# PROBLEM LINK:

# DIFFICULTY:

SIMPLE

# PREREQUISITES:

# PROBLEM:

You are given an array A of N distinct integers. You are also given an array B of N-1 distinct integers. Determine the smallest possible **positive integer** X such that B_i-X exists in A, for all valid i.

It is guaranteed that X exists.

# EXPLANATION:

Sort A and B. Then A_1 is the smallest element of A, and A_N the largest. Similarly with B too.

**Claim:** X is either B_1-A_1 or B_1-A_2.

## Proof

Since array B was generated using N-1 elements of A, exactly one element of A was left out. Therefore, at least one of \{A_1,A_2\} was selected to generate array B.

Say A_1 was selected. Since X was added to each selected term to create array B, A_1+X is still the smallest term, corresponding to the smallest term in B. Thus A_1+X=B_1 implies X=B_1-A_1.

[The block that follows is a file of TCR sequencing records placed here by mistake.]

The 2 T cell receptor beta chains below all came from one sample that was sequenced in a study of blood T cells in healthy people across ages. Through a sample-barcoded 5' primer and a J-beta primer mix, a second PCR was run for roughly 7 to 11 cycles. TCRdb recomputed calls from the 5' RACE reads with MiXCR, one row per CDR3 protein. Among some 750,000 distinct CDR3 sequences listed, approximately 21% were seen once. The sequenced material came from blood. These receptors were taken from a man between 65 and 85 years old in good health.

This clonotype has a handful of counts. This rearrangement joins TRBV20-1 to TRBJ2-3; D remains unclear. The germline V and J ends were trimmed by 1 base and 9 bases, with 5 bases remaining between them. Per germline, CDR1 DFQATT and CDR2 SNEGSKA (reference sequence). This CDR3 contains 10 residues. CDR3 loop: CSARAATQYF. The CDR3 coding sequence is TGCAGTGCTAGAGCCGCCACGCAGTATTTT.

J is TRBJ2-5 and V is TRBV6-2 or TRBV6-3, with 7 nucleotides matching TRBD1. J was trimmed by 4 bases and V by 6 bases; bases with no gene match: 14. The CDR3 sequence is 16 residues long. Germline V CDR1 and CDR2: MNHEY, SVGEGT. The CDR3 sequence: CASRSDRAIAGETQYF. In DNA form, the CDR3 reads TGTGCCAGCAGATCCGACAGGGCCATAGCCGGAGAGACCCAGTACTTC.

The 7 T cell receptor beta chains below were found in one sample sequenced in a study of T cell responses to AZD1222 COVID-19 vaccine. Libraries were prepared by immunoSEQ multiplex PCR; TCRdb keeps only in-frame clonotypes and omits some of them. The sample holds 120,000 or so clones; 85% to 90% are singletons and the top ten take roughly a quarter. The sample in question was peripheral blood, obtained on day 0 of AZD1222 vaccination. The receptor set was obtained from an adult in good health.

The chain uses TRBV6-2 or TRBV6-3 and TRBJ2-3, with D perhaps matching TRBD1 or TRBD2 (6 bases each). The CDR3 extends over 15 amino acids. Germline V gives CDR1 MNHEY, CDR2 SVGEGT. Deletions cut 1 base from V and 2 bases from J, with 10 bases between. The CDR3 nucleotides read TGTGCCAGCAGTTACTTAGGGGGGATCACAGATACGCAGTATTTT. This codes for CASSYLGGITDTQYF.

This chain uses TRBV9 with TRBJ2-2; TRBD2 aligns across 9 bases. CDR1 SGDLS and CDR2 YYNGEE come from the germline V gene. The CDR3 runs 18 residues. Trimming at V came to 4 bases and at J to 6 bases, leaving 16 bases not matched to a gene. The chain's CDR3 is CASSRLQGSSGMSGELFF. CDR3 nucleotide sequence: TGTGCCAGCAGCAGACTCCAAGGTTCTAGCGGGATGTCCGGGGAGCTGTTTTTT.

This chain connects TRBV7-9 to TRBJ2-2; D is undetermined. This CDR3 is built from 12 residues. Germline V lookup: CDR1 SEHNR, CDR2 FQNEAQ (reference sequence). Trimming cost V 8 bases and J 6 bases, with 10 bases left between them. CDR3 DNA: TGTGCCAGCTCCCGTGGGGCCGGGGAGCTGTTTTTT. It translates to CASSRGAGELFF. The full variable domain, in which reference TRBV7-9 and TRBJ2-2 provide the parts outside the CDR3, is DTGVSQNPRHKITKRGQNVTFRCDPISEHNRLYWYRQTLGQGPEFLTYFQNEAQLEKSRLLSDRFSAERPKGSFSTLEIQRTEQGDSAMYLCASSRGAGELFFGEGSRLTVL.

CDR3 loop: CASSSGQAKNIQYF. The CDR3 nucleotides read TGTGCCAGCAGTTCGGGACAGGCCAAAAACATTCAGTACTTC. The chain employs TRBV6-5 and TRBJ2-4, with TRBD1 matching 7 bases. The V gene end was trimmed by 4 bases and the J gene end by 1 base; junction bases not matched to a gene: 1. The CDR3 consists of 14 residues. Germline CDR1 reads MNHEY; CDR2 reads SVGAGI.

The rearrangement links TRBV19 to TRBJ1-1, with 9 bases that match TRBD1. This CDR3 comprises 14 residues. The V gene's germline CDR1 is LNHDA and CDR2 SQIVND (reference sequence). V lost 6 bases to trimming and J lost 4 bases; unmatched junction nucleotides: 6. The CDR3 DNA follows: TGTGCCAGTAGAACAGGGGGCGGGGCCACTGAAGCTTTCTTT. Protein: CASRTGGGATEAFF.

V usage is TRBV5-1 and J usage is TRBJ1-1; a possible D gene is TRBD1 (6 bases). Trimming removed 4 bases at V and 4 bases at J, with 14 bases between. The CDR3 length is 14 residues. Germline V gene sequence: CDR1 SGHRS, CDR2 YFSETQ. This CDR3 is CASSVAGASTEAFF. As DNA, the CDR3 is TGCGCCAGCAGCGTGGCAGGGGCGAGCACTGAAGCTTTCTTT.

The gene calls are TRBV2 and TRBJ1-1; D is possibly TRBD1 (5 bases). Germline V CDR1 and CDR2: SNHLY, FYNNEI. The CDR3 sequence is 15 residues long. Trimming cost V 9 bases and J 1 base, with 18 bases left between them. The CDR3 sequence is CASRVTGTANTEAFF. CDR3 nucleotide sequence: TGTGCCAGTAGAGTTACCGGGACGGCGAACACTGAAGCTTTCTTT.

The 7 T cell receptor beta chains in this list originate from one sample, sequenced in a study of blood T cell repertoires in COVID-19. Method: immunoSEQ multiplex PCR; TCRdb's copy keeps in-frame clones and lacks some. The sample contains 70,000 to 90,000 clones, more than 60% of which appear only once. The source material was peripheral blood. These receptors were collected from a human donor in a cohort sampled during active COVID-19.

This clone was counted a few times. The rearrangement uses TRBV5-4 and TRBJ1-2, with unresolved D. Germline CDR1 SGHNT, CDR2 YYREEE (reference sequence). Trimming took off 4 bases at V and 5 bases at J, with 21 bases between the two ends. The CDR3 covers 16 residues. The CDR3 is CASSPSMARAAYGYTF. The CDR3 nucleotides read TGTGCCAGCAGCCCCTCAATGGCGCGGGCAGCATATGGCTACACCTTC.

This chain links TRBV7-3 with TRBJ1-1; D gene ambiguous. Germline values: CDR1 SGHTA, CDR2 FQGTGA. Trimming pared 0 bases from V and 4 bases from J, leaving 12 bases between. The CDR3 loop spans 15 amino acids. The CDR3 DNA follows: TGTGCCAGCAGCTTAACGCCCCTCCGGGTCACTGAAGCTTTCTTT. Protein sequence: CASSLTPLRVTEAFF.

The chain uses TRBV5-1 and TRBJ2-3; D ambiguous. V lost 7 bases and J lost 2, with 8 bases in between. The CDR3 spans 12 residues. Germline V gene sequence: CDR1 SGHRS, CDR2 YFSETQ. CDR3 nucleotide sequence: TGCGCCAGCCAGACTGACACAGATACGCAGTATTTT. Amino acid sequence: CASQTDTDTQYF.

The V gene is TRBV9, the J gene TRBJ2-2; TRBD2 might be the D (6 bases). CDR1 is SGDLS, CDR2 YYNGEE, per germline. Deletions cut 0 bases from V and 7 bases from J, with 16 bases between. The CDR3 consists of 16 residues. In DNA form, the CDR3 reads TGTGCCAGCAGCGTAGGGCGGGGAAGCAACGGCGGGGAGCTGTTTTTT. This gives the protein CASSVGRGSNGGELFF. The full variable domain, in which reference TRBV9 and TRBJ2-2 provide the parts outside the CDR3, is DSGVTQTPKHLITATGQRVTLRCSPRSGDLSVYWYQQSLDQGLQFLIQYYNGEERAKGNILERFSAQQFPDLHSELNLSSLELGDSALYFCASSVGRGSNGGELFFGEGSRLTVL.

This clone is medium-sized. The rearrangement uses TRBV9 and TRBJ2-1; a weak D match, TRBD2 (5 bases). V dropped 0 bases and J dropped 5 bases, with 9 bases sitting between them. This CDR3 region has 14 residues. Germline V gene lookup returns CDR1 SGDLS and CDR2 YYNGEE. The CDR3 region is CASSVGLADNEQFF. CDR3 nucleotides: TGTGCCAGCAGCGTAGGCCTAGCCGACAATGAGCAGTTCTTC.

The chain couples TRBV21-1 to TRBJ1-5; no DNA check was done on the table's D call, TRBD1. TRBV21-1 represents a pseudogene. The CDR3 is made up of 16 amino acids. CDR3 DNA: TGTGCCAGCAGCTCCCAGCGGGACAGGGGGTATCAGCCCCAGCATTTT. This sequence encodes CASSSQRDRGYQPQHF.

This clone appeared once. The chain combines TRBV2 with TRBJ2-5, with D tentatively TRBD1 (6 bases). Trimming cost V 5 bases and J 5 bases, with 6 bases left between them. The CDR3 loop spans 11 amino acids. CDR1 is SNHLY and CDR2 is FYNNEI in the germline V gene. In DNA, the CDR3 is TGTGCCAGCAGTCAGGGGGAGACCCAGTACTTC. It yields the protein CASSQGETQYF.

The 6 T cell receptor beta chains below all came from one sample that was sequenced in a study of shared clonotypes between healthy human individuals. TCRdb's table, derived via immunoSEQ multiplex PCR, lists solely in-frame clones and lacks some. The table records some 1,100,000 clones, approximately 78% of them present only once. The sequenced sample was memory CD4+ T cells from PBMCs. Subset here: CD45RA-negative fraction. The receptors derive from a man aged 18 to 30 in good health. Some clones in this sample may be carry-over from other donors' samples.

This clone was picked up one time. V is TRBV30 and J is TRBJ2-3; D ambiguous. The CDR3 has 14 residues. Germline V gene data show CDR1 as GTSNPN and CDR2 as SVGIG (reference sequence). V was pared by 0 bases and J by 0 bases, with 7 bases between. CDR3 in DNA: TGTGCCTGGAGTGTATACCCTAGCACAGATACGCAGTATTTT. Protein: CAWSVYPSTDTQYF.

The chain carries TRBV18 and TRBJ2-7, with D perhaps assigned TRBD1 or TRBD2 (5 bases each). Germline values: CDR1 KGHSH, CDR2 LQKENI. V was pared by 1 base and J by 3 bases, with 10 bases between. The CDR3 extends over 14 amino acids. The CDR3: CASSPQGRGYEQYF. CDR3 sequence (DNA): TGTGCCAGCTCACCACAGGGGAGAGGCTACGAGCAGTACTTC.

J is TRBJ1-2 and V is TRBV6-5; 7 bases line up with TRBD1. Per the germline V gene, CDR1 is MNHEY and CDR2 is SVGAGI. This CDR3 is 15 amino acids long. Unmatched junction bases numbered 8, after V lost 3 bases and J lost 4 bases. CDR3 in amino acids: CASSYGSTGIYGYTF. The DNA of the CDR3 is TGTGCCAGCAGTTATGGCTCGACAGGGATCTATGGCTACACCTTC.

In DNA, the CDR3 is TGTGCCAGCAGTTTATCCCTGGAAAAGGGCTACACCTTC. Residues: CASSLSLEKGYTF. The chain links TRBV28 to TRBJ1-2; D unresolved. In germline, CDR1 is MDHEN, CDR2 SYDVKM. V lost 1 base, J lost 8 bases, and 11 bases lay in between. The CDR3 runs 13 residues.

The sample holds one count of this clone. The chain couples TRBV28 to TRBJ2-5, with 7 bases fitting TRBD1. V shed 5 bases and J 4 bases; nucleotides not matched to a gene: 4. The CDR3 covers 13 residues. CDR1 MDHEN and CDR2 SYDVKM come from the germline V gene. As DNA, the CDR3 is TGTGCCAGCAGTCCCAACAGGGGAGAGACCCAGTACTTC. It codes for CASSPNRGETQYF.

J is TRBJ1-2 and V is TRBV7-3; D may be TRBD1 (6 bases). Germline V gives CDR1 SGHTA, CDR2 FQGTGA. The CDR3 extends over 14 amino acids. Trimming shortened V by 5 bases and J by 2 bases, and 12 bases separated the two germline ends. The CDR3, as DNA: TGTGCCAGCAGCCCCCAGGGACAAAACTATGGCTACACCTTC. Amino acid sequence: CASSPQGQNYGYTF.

A similar argument can be made for when *only* A_2 is selected.

All that remains now is to set X to each of the two possible values and validate if B_i-X exists in A, for all i. This can be done efficiently using hash tables.

If both values are possible, select the **smallest positive** value of the two.

# TIME COMPLEXITY:

Sorting A and B takes O(N\log N) each. Checking if B_i-X exists in array A, for all i, takes O(N) using hash tables.

The total time complexity per test case is thus:

# SOLUTIONS:

Editorialistâ€™s solution can be found here

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